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Testing costs Re: accessible banking

From: Charles McCathieNevile <charles@sidar.org>
Date: Tue, 08 Feb 2005 01:25:25 +0100
To: Kurt_Mattes@bankone.com, w3c-wai-ig@w3.org
Message-ID: <opslurgnofw5l938@saturne>

Kurt is right that testing this stuff costs money. Training development  
staff so they can do it themselves, while a money saver in the long term  
(because they develop stuff with far fewer and less serious errors), also  
costs money.

My one experience with a multinational, multi-faceted financial  
institution suggested that this cost might be as much as several tens of  
thousands for a handful of western european languages, if you can get the  
relevant developers into one place cheaply - things like having  
multilingual staff can make a huge difference to the price.

I think the suggestion that 100 pages should be tested is probably about  
right - some of that is tool testing, and looking at how real staff  
actually put content on the web, which is crucial in dealing with  
accessibility in any large organisation.

For the case I was dealing with (dozens of languages) if it had been  
followed through worldwide I would have expected something like a hundred  
thousand Euros needed to be spent for a reasonable result - mostly on the  
costs of having existing staff learning things.

On the other hand, we are talking about a massive piece of infrastructure  
costing millions. In the scope of such a project, this is not a lot of  
money (compare it, for example, with the costs of retrofitting a few  
hundred offices worldwide, providing each with ramps and wheelchair access  
throughout, a braille printer and occasional use of a sign language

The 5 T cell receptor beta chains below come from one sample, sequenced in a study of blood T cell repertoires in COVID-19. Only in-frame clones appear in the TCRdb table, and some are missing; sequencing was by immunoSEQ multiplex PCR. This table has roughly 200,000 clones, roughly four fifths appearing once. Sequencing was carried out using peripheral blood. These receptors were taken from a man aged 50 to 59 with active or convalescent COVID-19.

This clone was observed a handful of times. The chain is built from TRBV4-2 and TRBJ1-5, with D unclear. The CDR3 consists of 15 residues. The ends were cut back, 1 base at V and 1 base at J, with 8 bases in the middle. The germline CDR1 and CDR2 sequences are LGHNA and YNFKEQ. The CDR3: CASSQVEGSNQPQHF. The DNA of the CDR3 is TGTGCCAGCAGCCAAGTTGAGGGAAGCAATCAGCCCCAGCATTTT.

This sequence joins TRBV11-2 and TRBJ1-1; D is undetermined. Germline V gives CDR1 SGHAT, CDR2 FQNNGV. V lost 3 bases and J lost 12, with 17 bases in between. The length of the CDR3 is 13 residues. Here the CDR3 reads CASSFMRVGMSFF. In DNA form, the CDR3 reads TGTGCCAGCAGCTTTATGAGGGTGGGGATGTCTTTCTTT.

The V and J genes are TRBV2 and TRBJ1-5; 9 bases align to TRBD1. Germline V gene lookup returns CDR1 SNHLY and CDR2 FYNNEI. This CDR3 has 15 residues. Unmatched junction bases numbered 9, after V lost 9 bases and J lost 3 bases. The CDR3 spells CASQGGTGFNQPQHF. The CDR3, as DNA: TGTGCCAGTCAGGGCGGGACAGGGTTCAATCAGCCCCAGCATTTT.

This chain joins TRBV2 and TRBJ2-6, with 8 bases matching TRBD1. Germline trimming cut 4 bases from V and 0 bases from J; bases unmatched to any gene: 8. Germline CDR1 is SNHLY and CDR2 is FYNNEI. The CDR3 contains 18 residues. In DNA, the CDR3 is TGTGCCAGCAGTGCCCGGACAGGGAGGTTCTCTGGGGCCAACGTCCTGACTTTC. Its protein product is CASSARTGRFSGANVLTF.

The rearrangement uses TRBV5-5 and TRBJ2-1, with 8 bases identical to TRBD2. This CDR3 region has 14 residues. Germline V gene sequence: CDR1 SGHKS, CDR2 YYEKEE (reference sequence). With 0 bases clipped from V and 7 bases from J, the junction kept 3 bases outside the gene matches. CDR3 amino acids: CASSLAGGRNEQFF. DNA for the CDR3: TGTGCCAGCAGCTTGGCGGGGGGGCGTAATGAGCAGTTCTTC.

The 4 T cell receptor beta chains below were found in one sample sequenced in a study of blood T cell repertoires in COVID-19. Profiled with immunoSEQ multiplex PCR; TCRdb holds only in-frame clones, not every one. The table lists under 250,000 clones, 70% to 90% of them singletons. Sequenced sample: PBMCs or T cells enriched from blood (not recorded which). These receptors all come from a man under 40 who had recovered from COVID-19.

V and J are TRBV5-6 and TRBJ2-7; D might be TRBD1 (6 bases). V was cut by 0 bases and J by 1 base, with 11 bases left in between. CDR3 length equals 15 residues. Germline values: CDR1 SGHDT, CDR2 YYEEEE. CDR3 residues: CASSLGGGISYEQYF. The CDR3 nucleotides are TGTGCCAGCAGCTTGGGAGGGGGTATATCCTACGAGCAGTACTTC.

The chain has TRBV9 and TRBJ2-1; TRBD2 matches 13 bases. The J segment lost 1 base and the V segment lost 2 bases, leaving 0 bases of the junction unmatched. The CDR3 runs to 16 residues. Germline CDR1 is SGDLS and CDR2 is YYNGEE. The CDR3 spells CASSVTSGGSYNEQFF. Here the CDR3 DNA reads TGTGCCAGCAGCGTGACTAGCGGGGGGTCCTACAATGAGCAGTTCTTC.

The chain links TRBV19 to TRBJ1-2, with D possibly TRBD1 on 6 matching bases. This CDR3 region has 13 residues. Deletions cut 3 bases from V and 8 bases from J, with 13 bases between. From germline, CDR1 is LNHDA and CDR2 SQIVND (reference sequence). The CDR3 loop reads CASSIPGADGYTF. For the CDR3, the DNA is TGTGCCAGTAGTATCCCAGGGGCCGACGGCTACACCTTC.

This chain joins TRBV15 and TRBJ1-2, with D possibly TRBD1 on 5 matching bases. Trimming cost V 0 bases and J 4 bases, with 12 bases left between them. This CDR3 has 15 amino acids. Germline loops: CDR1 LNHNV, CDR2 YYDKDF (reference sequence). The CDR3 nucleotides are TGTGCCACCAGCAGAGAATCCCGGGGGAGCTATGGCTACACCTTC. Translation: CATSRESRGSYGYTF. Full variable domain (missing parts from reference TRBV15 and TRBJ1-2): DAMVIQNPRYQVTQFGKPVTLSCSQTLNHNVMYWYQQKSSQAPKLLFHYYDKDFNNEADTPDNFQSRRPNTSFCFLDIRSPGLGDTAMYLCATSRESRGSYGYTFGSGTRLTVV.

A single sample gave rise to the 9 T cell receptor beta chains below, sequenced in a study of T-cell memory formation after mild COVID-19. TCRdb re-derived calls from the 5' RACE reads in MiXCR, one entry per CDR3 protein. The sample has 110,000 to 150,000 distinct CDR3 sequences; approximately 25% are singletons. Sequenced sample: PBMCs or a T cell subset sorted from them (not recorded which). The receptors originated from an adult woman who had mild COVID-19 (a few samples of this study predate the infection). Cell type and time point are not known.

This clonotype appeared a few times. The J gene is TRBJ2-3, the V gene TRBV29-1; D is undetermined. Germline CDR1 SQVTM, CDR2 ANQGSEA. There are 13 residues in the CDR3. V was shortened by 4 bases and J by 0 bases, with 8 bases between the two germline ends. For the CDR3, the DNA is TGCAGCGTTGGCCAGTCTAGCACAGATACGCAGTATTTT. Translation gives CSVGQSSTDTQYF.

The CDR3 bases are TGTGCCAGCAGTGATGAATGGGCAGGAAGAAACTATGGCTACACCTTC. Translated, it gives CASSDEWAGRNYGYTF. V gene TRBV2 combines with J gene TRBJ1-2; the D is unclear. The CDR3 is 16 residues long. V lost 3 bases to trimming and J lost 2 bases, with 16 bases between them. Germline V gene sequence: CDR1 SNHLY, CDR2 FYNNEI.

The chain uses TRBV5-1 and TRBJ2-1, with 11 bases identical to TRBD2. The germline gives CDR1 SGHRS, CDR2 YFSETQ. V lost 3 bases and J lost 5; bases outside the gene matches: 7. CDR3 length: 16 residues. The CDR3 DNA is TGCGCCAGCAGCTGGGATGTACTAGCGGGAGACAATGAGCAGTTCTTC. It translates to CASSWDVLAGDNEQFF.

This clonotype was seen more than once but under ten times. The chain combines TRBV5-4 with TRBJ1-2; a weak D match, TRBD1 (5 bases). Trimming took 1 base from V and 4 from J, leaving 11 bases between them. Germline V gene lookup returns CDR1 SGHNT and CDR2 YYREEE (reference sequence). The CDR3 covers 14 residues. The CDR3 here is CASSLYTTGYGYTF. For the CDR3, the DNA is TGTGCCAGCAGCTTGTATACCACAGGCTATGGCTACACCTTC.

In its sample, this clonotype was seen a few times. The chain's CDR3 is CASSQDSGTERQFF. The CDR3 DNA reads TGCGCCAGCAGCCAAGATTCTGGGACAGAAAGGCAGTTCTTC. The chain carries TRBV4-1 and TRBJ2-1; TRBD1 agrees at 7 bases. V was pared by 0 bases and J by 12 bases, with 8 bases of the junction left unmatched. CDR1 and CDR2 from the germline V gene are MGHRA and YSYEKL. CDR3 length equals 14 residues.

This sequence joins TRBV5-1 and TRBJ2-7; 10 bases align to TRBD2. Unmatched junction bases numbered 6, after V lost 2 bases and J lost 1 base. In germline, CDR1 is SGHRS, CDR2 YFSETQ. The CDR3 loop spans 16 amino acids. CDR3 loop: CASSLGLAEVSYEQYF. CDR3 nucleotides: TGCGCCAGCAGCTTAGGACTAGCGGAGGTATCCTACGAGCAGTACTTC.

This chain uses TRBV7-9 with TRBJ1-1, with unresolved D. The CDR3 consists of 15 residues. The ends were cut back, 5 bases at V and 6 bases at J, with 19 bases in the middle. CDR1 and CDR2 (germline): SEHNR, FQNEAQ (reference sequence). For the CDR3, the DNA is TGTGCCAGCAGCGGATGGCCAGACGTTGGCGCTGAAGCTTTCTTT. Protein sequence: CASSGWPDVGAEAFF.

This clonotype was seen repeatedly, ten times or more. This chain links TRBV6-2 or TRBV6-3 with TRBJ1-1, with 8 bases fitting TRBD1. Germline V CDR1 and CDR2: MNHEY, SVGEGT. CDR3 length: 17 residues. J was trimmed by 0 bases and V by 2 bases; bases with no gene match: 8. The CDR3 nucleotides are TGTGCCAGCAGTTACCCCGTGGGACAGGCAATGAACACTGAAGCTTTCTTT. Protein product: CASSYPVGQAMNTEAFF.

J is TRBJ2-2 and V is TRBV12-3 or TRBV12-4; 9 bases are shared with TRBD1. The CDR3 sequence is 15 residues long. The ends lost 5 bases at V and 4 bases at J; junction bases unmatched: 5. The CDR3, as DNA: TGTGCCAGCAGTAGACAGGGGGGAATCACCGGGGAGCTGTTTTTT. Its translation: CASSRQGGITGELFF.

interpreter). In can also be largely offset - the company in question has  
a legal obligation to provide some kind of training or other to a lot of  
its staff, and this expenditure would qualify in meeting that target.

It is also the case that attitude is important. The actual results  
achieved in the pilot project were the result of spending a very small  
amount of money (several thousand) and a few key people taking an  
interest. I expect this to be of more long term value than a large  
investment (although the results at this stage are not nearly as good as  
one would expect from a serious commitment across the company).

I agree that the cost tends to stop many from taking it on, but I think in  
large part this is based on ignorance or "FUD" as much as on a real  
analysis of costs and benefits. On the other hand, there is still a dearth  
of information available to the public that provides real-world analyses  
of cost and benefit as examples, so decision makers still don't have a lot  
to go on. So currently, decisions to undertake the work also tend to be  
leaps of faith, or the result of real commitment to accessibility (for  
whatever reason).

If anyone has real figures that they can publish, providing detailed  
examples of cost, benefit, and what contributed to each of these, I would  
love to know about them.

cheers

Chaals

On Mon, 7 Feb 2005 14:49:12 -0500, <Kurt_Mattes@bankone.com> wrote:

> Misstating the cost involved in testing for accessibility does little to
> promote the cause.  It is a real cost, a significant cost, a cost I
> have found tends to stop many before they even begin to attempt making  
> their
> site accessible.  Leading readers of this list to believe otherwise  
> undermines
> credibility.



-- 
Charles McCathieNevile - Vice Presidente - Fundacion Sidar
charles@sidar.org                      http://www.sidar.org
     (chaals is available for consulting at the moment)
Received on Tuesday, 8 February 2005 00:32:49 GMT

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